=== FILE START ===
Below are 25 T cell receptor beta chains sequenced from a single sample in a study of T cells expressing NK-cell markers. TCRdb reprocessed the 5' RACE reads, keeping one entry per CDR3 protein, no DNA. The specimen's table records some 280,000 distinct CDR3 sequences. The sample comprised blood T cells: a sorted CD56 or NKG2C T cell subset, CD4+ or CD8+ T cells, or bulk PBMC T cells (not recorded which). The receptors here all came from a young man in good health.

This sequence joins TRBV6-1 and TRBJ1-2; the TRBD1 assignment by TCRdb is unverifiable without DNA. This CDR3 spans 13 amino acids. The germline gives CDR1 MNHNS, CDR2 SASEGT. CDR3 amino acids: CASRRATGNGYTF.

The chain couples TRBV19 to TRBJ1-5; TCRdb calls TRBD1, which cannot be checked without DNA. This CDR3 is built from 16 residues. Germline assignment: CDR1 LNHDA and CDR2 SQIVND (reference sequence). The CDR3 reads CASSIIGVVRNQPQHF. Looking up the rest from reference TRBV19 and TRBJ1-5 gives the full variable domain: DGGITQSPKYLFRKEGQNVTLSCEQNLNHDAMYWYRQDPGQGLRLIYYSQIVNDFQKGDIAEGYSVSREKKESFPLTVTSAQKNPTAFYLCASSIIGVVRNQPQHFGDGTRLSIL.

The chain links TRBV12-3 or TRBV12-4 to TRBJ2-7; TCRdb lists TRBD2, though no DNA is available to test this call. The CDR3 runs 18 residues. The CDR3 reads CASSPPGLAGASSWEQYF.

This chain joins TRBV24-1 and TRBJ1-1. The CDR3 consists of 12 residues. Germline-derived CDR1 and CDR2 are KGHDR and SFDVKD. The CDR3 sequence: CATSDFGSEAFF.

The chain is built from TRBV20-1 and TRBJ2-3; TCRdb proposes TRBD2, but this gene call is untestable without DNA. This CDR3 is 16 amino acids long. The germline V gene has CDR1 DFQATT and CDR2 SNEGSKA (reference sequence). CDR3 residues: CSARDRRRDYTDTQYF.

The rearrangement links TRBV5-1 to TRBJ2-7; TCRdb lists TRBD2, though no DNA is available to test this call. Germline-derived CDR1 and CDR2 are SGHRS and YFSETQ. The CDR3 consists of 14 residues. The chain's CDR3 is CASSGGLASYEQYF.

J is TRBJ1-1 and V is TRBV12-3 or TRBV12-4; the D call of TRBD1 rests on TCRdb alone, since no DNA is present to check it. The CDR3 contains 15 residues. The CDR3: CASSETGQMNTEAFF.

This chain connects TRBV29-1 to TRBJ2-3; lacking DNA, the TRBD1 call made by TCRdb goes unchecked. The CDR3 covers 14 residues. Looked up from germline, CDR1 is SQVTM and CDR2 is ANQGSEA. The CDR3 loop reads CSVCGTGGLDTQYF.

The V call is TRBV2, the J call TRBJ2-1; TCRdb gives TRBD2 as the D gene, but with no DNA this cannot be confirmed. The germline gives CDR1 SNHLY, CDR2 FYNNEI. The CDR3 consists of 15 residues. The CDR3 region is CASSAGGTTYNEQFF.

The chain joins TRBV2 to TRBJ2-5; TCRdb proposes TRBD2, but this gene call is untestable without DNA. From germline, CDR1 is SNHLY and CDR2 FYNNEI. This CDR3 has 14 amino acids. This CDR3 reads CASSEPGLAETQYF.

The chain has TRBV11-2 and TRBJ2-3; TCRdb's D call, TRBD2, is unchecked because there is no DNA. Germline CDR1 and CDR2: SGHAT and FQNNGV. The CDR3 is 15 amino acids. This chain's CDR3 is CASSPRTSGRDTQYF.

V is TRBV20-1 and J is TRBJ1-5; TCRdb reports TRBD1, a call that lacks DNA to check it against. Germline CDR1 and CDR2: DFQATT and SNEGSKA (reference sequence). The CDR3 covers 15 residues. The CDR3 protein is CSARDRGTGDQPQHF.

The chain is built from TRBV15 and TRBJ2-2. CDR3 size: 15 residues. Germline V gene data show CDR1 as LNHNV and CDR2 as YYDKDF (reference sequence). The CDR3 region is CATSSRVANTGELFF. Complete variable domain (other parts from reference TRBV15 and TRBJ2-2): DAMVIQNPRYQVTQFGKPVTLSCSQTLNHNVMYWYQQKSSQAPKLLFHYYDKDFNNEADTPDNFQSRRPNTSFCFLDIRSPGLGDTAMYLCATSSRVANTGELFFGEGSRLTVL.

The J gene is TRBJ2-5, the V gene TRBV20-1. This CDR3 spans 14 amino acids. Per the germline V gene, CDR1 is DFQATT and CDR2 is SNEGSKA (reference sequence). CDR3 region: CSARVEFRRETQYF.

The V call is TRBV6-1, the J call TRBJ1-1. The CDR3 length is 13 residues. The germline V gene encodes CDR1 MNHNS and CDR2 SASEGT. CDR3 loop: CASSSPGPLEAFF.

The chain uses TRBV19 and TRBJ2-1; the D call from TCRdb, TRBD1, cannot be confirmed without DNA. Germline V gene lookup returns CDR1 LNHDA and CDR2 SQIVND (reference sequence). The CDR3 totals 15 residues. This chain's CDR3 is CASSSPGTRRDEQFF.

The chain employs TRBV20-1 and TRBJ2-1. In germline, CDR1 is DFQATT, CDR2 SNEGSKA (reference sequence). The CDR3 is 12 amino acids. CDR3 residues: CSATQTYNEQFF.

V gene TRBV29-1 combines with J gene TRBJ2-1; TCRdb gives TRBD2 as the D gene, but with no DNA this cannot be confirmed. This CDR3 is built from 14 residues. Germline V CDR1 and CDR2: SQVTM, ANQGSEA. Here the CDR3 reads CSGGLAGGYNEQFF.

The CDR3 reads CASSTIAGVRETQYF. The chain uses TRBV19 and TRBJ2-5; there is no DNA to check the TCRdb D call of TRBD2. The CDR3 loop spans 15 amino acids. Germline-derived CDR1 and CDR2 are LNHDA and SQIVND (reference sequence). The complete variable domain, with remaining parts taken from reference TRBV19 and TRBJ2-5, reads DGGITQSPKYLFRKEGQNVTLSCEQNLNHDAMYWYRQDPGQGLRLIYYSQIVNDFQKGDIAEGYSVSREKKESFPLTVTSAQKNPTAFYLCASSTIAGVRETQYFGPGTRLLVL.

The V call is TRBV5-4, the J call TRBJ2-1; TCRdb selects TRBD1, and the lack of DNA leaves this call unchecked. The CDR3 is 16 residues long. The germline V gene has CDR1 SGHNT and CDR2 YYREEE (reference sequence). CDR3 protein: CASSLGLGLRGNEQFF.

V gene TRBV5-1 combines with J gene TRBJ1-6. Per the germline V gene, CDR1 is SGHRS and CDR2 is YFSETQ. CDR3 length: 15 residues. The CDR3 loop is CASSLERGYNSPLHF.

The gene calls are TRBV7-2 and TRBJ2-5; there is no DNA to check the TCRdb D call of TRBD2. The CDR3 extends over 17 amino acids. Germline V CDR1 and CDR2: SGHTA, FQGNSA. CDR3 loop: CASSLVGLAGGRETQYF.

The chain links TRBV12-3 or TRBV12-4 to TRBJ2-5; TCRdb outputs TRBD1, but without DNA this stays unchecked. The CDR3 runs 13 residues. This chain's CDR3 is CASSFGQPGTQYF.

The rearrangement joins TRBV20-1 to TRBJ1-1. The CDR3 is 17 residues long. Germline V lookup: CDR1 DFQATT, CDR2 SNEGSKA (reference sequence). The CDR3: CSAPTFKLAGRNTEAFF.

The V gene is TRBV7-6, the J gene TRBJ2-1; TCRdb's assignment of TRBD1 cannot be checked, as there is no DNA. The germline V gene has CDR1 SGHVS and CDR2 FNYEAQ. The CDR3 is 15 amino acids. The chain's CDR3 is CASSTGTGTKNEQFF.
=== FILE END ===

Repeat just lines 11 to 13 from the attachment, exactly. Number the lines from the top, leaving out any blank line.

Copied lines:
The chain joins TRBV2 to TRBJ2-5; TCRdb proposes TRBD2, but this gene call is untestable without DNA. From germline, CDR1 is SNHLY and CDR2 FYNNEI. This CDR3 has 14 amino acids. This CDR3 reads CASSEPGLAETQYF.

The chain has TRBV11-2 and TRBJ2-3; TCRdb's D call, TRBD2, is unchecked because there is no DNA. Germline CDR1 and CDR2: SGHAT and FQNNGV. The CDR3 is 15 amino acids. This chain's CDR3 is CASSPRTSGRDTQYF.

V is TRBV20-1 and J is TRBJ1-5; TCRdb reports TRBD1, a call that lacks DNA to check it against. Germline CDR1 and CDR2: DFQATT and SNEGSKA (reference sequence). The CDR3 covers 15 residues. The CDR3 protein is CSARDRGTGDQPQHF.